In 1947, after working with Lucky Millinder, Tab Smith, J.C. Heard, Coleman Hawkins, and as a singer with the Ted Bruckners band, replaced Ray Brown in Dizzy Gillespie’s band. He joined Miles Davis’ nonet in the Fifties recording with him as well as Earl Hines, Count Basie, Johnny Hodges, Thelonious Monk, George Shearing, and Cal Tjader, with whom McKibbon is credited with interesting Cal in Latin music while a member of Tjader’s group.
McKibbon, always highly regarded among his peers, was the chosen bassist for the “Giants of Jazz”, and continued to perform until 2004. In 1999, at age 80, he recorded his first album as a leader “Tumbao Para Los Congueros Di Mi Vida” and garnered a Grammy nomination for Best Latin Jazz Performance.
Al McKibbon, double bassist, singer and self taught dancer, who played a Jacob Steiner bass made in 1650, best known for his work in bop, hard bop, and Latin jazz, passed away on July 29, 2005.
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John Patitucci was born December 22, 1959 in Brooklyn, New York and began playing electric bass at ten, composing and performing at 12, playing the acoustic bass at 15 and a year later the piano. A family move to the West Coast allowed him to study classical music at San Francisco State and Long Beach State universities.
By 1980 John’s career moved him to Los Angeles where he began a successful career as a studio musician and jazz artist. His long list of credits include twelve albums as a leader and a sideman for the likes of B.B. King, Chick Corea, Joanne Brackeen, Wayne Shorter, Herbie Hancock, Dizzy Gillespie, George Benson, Natalie Cole, Queen Latifah, Sting, Stan Getz, Astrud and Joao Gilberto, Henry Mancini, Danilo Perez, Wynton Marsalis, McCoy Tyner and the list goes on and on.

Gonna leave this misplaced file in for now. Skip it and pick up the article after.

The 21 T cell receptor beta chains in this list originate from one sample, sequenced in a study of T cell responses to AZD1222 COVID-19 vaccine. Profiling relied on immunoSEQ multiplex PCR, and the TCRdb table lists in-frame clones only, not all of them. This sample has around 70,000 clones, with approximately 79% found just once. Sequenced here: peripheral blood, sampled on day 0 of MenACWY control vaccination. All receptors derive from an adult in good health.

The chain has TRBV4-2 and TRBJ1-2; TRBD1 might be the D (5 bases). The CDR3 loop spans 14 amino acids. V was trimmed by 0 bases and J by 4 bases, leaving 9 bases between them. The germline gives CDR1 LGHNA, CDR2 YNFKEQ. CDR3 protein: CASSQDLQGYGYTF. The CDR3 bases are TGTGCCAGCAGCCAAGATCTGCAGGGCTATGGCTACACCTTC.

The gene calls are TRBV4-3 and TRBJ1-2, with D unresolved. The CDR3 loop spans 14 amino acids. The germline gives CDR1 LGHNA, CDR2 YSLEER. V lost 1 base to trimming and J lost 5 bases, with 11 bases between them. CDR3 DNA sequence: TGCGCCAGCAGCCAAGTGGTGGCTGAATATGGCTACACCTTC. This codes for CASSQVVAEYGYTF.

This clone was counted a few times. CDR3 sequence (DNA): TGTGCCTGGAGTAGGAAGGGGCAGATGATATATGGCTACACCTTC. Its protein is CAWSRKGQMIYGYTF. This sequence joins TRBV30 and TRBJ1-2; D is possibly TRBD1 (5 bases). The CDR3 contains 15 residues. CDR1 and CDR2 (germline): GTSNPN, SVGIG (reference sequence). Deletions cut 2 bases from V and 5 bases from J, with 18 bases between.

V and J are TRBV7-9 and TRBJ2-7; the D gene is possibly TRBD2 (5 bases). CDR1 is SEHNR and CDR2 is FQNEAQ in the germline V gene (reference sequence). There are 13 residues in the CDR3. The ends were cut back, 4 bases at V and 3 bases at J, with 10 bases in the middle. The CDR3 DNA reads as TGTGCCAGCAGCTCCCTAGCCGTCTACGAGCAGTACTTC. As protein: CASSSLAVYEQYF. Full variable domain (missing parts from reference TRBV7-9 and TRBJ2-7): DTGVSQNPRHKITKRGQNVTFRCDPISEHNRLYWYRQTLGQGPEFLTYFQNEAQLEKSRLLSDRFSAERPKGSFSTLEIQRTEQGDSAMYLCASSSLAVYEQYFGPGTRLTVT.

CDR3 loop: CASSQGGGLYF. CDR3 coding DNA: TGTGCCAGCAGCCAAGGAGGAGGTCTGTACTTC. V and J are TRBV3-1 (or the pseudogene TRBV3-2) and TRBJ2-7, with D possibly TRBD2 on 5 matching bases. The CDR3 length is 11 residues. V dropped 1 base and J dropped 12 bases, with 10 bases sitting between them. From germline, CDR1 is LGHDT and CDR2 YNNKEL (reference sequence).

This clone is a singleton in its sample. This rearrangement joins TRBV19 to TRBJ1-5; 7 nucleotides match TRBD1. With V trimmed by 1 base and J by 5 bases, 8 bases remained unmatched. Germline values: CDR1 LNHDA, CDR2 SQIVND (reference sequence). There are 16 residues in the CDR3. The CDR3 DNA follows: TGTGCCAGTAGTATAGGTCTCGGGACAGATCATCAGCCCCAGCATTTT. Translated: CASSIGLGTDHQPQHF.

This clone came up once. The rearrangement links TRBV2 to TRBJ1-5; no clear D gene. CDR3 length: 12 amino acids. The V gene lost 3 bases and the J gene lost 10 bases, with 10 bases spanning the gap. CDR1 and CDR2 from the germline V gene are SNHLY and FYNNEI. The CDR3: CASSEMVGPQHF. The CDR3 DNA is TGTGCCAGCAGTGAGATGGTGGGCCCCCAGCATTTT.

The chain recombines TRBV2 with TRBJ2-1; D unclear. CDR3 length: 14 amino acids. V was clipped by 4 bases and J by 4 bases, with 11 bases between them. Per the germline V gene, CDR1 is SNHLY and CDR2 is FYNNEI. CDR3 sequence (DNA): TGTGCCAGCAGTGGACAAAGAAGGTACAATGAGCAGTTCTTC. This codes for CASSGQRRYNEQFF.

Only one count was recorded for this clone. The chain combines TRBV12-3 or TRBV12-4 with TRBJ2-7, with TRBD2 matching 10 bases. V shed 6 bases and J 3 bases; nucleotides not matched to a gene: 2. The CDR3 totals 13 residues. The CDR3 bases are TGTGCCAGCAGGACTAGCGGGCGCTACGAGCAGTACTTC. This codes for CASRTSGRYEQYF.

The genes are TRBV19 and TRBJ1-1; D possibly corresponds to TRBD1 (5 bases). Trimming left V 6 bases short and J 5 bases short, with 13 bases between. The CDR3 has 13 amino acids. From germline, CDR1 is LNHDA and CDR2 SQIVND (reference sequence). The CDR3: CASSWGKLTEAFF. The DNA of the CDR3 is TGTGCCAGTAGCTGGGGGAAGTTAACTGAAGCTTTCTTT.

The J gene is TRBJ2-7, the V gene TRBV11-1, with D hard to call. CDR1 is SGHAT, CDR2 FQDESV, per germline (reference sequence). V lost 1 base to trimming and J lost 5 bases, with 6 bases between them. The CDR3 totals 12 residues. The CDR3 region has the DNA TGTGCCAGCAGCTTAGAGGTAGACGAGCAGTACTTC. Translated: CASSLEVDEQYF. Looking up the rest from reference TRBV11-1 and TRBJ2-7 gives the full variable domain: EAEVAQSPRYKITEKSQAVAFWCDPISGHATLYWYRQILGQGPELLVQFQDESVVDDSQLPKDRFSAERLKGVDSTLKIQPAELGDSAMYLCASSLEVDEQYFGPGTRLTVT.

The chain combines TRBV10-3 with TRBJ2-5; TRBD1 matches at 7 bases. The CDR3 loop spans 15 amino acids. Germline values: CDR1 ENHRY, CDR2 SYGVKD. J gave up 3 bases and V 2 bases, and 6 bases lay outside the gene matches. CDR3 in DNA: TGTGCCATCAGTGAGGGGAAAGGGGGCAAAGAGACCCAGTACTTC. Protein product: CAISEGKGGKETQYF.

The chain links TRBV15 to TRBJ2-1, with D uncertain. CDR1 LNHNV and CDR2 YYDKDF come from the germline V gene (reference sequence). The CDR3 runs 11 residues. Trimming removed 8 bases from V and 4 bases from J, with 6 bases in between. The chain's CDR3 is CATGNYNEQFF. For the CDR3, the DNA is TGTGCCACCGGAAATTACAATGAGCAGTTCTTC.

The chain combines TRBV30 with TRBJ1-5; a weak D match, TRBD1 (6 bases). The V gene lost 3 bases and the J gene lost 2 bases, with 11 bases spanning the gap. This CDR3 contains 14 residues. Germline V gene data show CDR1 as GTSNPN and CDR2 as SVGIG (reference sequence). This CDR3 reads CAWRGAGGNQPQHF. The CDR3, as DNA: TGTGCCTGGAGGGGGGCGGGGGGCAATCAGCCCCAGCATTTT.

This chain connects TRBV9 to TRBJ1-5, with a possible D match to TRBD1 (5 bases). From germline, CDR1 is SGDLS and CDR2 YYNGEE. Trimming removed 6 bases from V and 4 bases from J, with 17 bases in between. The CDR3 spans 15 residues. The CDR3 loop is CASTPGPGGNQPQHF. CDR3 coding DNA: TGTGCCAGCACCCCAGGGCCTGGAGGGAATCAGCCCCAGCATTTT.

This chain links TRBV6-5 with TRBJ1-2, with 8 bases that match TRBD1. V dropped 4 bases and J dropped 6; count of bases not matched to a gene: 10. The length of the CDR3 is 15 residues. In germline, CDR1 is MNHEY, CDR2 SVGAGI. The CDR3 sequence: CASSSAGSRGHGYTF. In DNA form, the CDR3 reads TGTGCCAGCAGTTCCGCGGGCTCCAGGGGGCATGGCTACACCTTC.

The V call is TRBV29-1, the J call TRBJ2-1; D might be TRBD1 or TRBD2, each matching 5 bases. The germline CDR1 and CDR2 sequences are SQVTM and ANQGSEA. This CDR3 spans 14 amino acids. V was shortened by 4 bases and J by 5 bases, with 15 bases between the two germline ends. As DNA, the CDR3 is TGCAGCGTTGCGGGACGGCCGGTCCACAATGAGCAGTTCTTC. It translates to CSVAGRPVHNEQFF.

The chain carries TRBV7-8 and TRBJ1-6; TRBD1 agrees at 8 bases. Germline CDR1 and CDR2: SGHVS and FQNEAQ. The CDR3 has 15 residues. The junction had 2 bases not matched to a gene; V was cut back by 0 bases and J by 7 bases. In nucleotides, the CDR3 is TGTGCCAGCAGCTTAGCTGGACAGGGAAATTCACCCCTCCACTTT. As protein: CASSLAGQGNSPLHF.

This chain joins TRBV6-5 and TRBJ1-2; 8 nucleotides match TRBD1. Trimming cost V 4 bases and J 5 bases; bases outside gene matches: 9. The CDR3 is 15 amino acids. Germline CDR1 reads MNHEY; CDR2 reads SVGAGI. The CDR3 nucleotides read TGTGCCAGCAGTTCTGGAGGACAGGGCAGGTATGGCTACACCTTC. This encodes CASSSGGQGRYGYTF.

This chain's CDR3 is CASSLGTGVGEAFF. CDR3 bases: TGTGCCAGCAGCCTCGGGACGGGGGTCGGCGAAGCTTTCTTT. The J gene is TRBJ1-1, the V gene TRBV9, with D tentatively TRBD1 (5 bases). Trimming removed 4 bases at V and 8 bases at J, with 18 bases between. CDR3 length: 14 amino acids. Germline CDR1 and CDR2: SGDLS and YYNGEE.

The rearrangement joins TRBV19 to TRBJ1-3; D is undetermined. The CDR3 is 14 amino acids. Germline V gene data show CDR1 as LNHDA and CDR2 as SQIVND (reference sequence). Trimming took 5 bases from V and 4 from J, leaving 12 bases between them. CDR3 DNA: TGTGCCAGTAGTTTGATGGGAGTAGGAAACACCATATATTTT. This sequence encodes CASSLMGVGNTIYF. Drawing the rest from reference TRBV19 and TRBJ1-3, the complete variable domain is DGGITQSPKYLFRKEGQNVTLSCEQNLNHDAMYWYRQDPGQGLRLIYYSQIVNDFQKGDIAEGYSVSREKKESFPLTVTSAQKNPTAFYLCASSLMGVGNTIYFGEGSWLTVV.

In 1986 he was voted by the National Academy of Recording Arts and Sciences as the Most Valuable Player on acoustic bass, he has won two Grammy Awards, he has reached number one on the Billboard Jazz charts and has won the reader’s polls: Best Jazz Bassist in Guitar Player Magazine’s and Best Jazz Bassist in Bass Player Magazine’s.
Patitucci has taught at music schools in several countries, was the Artistic Director of the Bass Collective, a school for bassists in New York City, is involved with the Thelonious Monk Institute of Jazz, the Betty Carter Jazz Ahead program and was appointed Associate Professor of Jazz Studies at City College of New York.